In this week’s Torah reading, the episode of the spies takes center stage. Moses had sent them to spy out the Land of Promise but upon their return they acknowledged that the Land was indeed “flowing with milk and honey” as Moses had previously told the children of Israel, BUT….” It was the “BUT” that caused all the ensuing problems, for they added “but it is impossible to conquer.”

“The people who live there are powerful, and the cities fortified and very large. We even saw descendants of the giant there … We can’t attack those people; they are stronger than we are … All the people we saw there are of great size. We saw the titans there … We seemed like grasshoppers in our own eyes, and so we seemed in theirs” (Num. 13:28-33).

How could they have gotten it so wrong? The truth is that while they were terrified of the inhabitants of the Land, they entirely failed to realize that those same inhabitants were terrified of them!
Rahab, the prostitute in Jericho, tells the spies sent by Joshua a generation later: “I know that the Lord has given you this land and that a great fear of you has fallen on us, so that all who live in this country are melting in fear because of you … our hearts melted in fear and everyone’s courage failed because of you, for the Lord your God is God in heaven above and on the earth below” (Joshua 2:10-11).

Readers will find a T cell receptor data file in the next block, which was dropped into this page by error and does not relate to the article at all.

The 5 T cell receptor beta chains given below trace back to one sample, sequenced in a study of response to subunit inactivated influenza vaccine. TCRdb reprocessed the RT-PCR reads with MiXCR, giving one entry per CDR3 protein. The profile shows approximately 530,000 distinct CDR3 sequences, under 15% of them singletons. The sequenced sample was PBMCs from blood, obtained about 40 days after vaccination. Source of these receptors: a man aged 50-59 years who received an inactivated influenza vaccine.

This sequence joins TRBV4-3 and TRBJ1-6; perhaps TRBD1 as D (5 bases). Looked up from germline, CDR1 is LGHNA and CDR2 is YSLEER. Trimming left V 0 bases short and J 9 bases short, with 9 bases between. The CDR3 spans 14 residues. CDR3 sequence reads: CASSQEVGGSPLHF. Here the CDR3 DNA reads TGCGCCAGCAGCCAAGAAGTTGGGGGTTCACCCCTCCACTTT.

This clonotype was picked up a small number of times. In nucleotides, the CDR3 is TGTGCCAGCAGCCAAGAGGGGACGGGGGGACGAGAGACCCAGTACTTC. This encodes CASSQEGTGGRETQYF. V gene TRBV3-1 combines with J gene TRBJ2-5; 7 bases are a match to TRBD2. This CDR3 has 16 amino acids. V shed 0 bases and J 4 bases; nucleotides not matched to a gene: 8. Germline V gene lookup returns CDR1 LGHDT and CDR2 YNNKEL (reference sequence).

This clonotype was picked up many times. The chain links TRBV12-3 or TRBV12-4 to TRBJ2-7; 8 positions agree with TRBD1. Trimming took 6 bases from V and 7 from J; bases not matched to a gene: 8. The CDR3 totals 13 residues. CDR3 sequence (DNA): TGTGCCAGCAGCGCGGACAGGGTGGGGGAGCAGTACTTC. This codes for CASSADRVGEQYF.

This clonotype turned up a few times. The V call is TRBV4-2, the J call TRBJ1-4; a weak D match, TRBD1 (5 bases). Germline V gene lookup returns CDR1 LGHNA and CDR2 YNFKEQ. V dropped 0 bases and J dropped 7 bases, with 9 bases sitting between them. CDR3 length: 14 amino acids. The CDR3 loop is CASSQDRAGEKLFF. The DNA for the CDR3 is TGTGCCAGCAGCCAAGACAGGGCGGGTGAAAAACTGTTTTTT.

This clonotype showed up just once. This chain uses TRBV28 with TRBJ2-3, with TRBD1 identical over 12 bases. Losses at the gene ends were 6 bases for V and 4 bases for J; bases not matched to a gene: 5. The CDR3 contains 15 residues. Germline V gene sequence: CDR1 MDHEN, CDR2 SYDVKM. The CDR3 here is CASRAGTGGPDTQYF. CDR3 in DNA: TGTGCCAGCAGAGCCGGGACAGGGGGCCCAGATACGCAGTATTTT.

How then did these men, leaders in the congregation, make such a terrible mistake? Did they misinterpret what they saw? Was their faith in God too weak? Did they lack faith in themselves? Or was it something else? Maimonides argues in his work,The Guide for the Perplexed, that their fear was inevitable given their past history. They had spent most of their lives as slaves. Only recently had they acquired their freedom. They were not yet ready to fight a prolonged series of battles and establish themselves as a free people in their own land. That would take a new generation, born in freedom. Humans change, but not that quickly (Guide III, 32).

Most commentaries accuse the spies of a failure of courage or faith or both. Yet, as mentioned above, these men were, after all, “princes, chieftains, leaders” (Num. 13:2-3). Could it be that in fact they did not fear failure; they feared sucess?